The Legend of “Spottee’s Cave” in Roker, Where did it come from? And What’s Inside it?

At the end of Roker Beach, underneath a Cliff Gorge heading into the park of the same name, there’s a conspicuous door in the cliffside with shutters on it surrounded by bricks. It may not seem remarkable, but this strange entry is in fact the scene of a longstanding local legend in an almost fairytale way. It is in fact the entrance what you might have heard is Spottee’s Cave.

Why are there caves on Sunderland’s coastline?

We’ve talked before about caves on Sunderland’s coastline, including a mysterious one in Ryhope where a series of human remains were found. These caves are created by a coastline made from Magnesian Limestone, which is easily eroded by the sea waves. As you can see, this area in Roker has been bricked up and was once a gaping natural cave. What it looked like is visible on older paintings of Roker, as found here:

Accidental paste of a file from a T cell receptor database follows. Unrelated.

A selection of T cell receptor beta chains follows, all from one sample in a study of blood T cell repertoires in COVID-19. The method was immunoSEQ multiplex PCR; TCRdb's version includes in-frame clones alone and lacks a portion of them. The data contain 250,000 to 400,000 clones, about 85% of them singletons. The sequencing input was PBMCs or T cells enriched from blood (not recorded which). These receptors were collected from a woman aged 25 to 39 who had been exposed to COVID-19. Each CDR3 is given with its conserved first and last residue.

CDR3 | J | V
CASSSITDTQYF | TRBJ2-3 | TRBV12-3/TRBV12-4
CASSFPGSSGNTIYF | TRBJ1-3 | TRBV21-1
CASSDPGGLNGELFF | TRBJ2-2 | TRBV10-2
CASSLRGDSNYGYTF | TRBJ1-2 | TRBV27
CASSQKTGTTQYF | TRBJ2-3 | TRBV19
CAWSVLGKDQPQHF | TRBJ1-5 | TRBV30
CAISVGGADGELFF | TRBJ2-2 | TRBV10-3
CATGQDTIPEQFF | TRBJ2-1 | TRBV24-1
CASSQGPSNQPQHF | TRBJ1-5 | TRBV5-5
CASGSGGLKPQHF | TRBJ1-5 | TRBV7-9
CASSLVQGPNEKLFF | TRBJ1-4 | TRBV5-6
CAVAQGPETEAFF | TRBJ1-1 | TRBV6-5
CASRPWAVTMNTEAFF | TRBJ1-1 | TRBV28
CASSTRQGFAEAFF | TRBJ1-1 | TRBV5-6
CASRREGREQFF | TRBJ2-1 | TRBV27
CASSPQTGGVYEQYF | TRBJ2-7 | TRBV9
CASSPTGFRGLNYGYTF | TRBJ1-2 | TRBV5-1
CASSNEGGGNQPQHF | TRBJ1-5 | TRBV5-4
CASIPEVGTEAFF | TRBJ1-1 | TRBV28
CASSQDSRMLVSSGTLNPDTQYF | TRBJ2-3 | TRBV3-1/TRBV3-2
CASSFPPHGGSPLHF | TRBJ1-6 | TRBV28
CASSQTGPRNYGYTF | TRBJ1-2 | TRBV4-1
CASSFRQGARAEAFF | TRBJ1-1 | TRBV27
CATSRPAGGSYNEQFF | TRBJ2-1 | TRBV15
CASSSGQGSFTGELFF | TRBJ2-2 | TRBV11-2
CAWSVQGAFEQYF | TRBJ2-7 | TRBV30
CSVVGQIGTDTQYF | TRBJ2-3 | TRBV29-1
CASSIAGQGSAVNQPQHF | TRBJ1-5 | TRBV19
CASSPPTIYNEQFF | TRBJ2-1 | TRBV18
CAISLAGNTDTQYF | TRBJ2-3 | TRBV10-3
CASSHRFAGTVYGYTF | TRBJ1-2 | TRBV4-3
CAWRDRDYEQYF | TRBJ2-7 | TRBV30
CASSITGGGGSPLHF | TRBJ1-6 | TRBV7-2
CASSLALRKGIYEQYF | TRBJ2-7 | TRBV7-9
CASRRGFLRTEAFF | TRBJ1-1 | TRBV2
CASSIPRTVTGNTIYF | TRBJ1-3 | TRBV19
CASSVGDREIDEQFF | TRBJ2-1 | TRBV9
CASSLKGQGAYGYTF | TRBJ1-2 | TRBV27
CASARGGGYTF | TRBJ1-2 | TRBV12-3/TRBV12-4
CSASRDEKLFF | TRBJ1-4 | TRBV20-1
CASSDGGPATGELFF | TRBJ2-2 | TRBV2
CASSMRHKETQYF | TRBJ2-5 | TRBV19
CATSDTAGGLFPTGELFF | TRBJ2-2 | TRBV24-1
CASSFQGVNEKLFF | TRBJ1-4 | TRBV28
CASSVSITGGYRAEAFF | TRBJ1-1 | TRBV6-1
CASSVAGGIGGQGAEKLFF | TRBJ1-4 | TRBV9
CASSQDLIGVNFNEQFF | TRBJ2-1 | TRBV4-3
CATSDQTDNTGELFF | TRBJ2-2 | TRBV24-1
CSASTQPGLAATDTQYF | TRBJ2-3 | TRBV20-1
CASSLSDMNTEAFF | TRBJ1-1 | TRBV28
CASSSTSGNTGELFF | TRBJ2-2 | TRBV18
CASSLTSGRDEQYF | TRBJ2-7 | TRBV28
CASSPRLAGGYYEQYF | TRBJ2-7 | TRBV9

Who was Spottee? And why is he the subject of a local legend?

But who is Spottee and what lies in here? The legend goes that “Spottee” was a foreign sailor, presumably from France, who gained his name from his spotted t-shirt. Spottee accordingly to some versions of the story, couldn’t speak English and was shipwrecked on Roker Beach, taking refuge in the cave. It was never made clear what happened to him. Other stories have associated the opening as a scene of smuggling and treasure, and others a secret passageway which lacks all the way to Hylton. The Cave has also been associated with ghost stories and as a “Place of evil”.

In reality, there is unfortunately no hidden treasure or hidden passageway. However in the 19th century Human Bones have been found there before. Local authorities have since bricked the cave up and kept it close from the public for safety and security reasons, if it was open you can just imagine it would become a hive for anti-social behaviour. Instead, it’s now simply a storage facility for various bins and other tools in the area.

Sometimes the cave is opened up for public display and events and has electric lighting installed. Despite this, it remains an amazing local icon of legend, mystery and adventure on Sunderland’s own shores, it’s just important we use it properly!